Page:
Recently I was chatting with a friend about how it had suddenly turned very cold.
First off, Minnesota is cold. My Scandinavian relatives would listen to our Golden State grumbles and tell cold-intolerant California natives to go jump in a (frozen) lake.
Very cold for this part of the world means one week in January when we need to cover the Meyer lemon tree.
We can and will get through yet another winter, because in reality it only lasts for 2 ½ months. From now until the end of December we’ll be power walking through shopping aisles and warmed with overly sweetened coffee drinks. During another week we’ll prepare to rejoice, rejoice, then repair from rejoicing over the New Year. Next we’ll have just a few weeks to shiver in the “bitter cold” before the almonds bloom in mid-February.
As for gardeners, if we really start to feel down in the dumps, we can shop for winter-blooming plants including cyclamen and camellia. I like to start out with a primrose plant on the kitchen table then give it a place in the soil after the plant gets tired indoors.
About the time we can’t stand winter, daphne is ready to pop on Valentine’s Day, preceded by the timely daffodils and flowering quince.
THE GIVING SEASON
As regular readers know, the Handsome Woodsman died in a car crash exactly one month ago. I won’t pretend that I plan a happy holiday season, but I don’t feel lost and alone. People I don’t even know have sent kind words. Last week when I couldn’t bring myself to write something cheery, a reader sent an email saying he hoped I’d be writing again soon, and that he understands.
Thanks for that.
Each of these gifts of encouragement have arrived at the right moment.
Those in my close circle have made a point of moving closer.
It’s strange to be the recipient of love for two people — the comfort my people want to give to me, as well as the love they wish they could still give to Dave.
The extra care helps on those “bitter cold” nights when all I can do is talk to photographs.
It’s the giving season, and Dave received some going away presents.
Suellen Rowlison of River Partners sent a nice card and said that a tree had been adopted in his name.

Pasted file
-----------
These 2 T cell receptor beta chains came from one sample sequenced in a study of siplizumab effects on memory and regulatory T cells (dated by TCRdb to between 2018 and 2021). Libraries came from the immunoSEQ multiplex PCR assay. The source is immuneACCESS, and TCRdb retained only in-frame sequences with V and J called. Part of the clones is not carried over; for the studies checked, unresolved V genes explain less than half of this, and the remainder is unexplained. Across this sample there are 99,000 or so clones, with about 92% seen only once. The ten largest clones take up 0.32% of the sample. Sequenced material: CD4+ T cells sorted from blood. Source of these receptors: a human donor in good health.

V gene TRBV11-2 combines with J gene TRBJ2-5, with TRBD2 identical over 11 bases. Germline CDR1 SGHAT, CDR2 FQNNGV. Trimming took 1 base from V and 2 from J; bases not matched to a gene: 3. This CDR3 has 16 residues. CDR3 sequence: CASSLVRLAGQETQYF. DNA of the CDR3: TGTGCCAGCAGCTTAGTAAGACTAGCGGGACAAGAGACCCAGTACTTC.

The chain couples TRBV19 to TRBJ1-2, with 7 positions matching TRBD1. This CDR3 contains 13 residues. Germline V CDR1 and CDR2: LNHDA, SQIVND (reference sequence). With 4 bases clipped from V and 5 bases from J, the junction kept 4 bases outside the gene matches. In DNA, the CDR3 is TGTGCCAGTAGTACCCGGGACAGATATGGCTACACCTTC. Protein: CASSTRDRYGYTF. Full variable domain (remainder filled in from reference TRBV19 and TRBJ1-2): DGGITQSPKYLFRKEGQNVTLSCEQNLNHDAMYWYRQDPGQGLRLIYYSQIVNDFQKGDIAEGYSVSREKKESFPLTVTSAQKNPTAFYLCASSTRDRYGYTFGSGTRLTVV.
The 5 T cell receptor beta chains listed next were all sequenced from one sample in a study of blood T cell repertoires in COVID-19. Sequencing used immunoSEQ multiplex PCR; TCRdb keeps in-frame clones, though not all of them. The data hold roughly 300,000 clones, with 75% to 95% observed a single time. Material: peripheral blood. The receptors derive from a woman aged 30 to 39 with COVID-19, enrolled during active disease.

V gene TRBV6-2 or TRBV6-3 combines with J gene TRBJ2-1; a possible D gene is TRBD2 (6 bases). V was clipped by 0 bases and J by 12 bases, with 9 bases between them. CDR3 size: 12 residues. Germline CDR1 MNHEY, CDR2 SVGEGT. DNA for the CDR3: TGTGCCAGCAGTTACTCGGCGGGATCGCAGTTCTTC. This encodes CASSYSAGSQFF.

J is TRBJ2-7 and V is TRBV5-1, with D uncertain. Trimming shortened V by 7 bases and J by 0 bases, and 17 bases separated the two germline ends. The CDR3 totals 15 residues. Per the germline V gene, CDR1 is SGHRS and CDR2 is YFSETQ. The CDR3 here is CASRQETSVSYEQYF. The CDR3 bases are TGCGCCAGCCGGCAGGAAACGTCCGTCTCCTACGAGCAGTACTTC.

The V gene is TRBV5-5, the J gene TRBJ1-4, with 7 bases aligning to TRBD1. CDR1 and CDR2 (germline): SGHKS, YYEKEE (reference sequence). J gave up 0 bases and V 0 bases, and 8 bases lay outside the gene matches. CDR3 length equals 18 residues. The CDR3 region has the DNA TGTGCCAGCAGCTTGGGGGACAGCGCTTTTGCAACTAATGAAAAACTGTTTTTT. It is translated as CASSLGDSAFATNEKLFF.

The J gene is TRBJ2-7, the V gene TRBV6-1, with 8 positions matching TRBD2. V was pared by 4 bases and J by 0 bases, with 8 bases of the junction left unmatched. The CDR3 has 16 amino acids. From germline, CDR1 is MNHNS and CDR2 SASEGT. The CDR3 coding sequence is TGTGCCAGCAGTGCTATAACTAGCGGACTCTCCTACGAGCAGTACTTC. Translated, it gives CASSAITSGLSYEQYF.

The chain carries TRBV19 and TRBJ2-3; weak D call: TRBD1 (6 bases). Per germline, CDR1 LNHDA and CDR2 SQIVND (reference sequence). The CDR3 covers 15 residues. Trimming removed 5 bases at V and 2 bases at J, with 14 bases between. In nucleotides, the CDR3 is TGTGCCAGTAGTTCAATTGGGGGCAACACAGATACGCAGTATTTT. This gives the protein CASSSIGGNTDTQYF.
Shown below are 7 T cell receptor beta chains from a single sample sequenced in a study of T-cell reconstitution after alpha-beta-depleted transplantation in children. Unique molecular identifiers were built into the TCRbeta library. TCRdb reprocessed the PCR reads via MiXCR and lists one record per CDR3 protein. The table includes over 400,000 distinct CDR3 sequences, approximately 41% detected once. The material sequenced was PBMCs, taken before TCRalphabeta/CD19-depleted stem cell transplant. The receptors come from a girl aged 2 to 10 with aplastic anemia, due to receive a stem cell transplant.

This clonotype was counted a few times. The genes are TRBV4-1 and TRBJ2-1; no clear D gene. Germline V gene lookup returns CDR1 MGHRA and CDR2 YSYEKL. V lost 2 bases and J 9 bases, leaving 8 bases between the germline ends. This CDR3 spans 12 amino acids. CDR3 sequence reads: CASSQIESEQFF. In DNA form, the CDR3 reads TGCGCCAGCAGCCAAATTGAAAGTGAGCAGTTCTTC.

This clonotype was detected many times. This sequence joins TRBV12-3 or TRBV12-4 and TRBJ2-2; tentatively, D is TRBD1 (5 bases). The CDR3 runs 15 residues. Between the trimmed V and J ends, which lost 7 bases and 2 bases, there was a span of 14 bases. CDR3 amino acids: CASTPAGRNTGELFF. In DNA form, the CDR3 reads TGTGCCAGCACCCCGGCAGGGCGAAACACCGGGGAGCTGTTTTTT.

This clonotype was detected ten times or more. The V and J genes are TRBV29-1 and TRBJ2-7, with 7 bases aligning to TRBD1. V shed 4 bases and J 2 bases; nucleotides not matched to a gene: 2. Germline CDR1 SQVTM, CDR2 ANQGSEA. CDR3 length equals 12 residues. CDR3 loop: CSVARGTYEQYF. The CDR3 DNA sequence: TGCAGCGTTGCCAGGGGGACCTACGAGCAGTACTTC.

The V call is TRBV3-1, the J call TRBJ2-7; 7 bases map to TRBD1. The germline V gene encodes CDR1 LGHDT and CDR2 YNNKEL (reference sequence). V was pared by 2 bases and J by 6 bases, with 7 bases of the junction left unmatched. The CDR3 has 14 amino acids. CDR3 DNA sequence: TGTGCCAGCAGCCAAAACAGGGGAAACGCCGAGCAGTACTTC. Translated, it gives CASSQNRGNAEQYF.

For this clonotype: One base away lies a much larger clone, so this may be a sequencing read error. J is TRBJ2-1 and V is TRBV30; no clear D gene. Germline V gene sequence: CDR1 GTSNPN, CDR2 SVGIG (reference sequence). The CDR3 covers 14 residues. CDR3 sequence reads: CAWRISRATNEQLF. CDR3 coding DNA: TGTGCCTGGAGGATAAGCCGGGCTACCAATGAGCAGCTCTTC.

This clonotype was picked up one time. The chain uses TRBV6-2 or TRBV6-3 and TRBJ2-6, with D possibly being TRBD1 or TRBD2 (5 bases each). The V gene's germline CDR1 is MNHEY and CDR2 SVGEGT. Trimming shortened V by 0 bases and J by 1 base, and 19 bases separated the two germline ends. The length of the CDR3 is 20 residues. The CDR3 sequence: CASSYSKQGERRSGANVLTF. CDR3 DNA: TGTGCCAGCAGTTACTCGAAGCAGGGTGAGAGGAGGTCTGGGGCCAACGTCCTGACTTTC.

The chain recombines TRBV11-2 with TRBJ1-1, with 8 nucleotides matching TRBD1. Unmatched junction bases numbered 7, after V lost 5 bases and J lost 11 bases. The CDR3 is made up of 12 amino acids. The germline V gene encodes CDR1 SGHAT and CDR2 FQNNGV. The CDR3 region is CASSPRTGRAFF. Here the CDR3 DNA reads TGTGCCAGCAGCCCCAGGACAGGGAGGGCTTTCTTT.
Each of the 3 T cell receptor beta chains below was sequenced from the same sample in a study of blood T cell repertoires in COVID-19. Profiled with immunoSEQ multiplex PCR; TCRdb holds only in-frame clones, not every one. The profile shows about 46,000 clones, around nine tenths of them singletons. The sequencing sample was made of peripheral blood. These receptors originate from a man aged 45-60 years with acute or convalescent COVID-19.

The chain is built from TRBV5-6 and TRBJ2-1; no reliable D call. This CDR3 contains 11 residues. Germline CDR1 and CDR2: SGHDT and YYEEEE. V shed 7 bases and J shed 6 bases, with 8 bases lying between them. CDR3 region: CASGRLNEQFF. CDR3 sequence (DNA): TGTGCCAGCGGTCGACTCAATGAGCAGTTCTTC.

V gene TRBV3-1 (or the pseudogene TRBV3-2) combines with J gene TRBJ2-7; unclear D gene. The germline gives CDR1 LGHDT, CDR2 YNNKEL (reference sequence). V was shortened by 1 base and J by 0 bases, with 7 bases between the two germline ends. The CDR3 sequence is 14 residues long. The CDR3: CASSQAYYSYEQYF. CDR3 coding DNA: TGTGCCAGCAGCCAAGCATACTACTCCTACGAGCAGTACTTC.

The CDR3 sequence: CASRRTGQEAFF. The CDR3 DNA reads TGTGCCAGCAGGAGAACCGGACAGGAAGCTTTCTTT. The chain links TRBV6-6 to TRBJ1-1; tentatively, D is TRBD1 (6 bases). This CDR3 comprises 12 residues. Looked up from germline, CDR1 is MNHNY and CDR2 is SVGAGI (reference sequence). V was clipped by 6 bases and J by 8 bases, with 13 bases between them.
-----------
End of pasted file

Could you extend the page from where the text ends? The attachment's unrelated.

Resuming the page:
I’ve already decided I’m going to allow the oak tree in my yard to grow, the one he repeatedly tried to mangle with the oversized wheels of his 7.3-liter diesel truck.
Thanks as well to the folks who said they planted things in their own yard, while thinking of him.
My sweet friend Sharon made a Dave donation to Heifer International. Families who receive a boost through the group are often given a basket of chicks.
I can only imagine the chicken puns Dave would have made: “I wonder if they know how to raise chickens. I guess they’ll just wing it.”
My friend Katie owns Abundance Flower Designand is dreaming up some fantabulous flowers for the musical memorial. I can’t wait to see how she uses moss for her Handsome Woodsman/musician theme. (I’ll snap photographs for a later column.)
So many others have pitched in to make his memorial this weekend a special event.
Of course, we need to help prop up our local economy, so some gift ideas for your favorite gardener seems like an appropriately cheery topic for a “bitter cold” week.
• Share some love with that guy at the Saturday farmers market who makes bird (and squirrel) feeders. To take it up a notch, paint the contraption in your sweetie’s favorite colors.
• How about a purple garden hose?
• Fill a spice shaker with poppy seeds, available in bulk at Northern Star Mills.
• Bare-root roses can actually be wrapped and put under the Christmas tree. They’re dormant this time of year and will never know the difference.
• My stepmom Lynda likes to attach a blank check to a fancy gardening catalog. Locally you can buy a gift card from a nearby nursery.
• Create a handmade coupon to attend a plant workshop, with a nursery shopping trip to immediately follow.
• Colorful rain boots.
• Macabee gopher trap.
• Freesia bulbs.
• A silver-handled trowel engraved with an message.